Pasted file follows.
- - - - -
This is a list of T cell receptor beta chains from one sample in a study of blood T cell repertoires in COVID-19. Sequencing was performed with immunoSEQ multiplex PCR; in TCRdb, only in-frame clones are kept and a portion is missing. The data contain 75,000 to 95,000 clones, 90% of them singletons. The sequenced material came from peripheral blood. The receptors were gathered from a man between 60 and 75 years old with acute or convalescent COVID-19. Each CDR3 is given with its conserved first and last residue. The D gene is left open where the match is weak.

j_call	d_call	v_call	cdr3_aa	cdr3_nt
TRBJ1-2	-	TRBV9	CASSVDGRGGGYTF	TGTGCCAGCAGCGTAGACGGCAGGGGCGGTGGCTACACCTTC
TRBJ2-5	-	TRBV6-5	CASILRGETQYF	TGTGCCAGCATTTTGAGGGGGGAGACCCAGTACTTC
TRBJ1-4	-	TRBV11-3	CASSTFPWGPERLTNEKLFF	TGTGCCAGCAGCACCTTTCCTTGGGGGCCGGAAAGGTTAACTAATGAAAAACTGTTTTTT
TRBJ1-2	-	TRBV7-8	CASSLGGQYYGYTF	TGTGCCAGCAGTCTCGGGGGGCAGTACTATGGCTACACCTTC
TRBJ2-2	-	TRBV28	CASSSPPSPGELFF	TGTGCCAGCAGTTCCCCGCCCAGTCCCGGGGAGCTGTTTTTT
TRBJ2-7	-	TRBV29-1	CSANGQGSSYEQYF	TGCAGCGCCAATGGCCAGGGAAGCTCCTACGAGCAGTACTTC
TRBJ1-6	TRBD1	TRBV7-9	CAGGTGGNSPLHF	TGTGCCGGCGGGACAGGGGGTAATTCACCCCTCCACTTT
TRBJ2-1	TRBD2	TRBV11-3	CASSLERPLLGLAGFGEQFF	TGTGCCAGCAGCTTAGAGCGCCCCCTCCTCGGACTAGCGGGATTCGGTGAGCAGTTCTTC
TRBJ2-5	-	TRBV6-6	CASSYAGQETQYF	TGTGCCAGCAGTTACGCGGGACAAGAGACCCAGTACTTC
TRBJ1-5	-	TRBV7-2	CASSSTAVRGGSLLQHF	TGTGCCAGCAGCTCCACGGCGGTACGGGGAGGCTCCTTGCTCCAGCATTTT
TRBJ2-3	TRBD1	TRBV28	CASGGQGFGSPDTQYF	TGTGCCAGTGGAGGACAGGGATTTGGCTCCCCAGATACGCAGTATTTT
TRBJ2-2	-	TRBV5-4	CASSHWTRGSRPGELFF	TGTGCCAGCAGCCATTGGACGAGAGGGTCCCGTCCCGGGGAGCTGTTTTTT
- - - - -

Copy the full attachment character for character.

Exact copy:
This is a list of T cell receptor beta chains from one sample in a study of blood T cell repertoires in COVID-19. Sequencing was performed with immunoSEQ multiplex PCR; in TCRdb, only in-frame clones are kept and a portion is missing. The data contain 75,000 to 95,000 clones, 90% of them singletons. The sequenced material came from peripheral blood. The receptors were gathered from a man between 60 and 75 years old with acute or convalescent COVID-19. Each CDR3 is given with its conserved first and last residue. The D gene is left open where the match is weak.

j_call	d_call	v_call	cdr3_aa	cdr3_nt
TRBJ1-2	-	TRBV9	CASSVDGRGGGYTF	TGTGCCAGCAGCGTAGACGGCAGGGGCGGTGGCTACACCTTC
TRBJ2-5	-	TRBV6-5	CASILRGETQYF	TGTGCCAGCATTTTGAGGGGGGAGACCCAGTACTTC
TRBJ1-4	-	TRBV11-3	CASSTFPWGPERLTNEKLFF	TGTGCCAGCAGCACCTTTCCTTGGGGGCCGGAAAGGTTAACTAATGAAAAACTGTTTTTT
TRBJ1-2	-	TRBV7-8	CASSLGGQYYGYTF	TGTGCCAGCAGTCTCGGGGGGCAGTACTATGGCTACACCTTC
TRBJ2-2	-	TRBV28	CASSSPPSPGELFF	TGTGCCAGCAGTTCCCCGCCCAGTCCCGGGGAGCTGTTTTTT
TRBJ2-7	-	TRBV29-1	CSANGQGSSYEQYF	TGCAGCGCCAATGGCCAGGGAAGCTCCTACGAGCAGTACTTC
TRBJ1-6	TRBD1	TRBV7-9	CAGGTGGNSPLHF	TGTGCCGGCGGGACAGGGGGTAATTCACCCCTCCACTTT
TRBJ2-1	TRBD2	TRBV11-3	CASSLERPLLGLAGFGEQFF	TGTGCCAGCAGCTTAGAGCGCCCCCTCCTCGGACTAGCGGGATTCGGTGAGCAGTTCTTC
TRBJ2-5	-	TRBV6-6	CASSYAGQETQYF	TGTGCCAGCAGTTACGCGGGACAAGAGACCCAGTACTTC
TRBJ1-5	-	TRBV7-2	CASSSTAVRGGSLLQHF	TGTGCCAGCAGCTCCACGGCGGTACGGGGAGGCTCCTTGCTCCAGCATTTT
TRBJ2-3	TRBD1	TRBV28	CASGGQGFGSPDTQYF	TGTGCCAGTGGAGGACAGGGATTTGGCTCCCCAGATACGCAGTATTTT
TRBJ2-2	-	TRBV5-4	CASSHWTRGSRPGELFF	TGTGCCAGCAGCCATTGGACGAGAGGGTCCCGTCCCGGGGAGCTGTTTTTT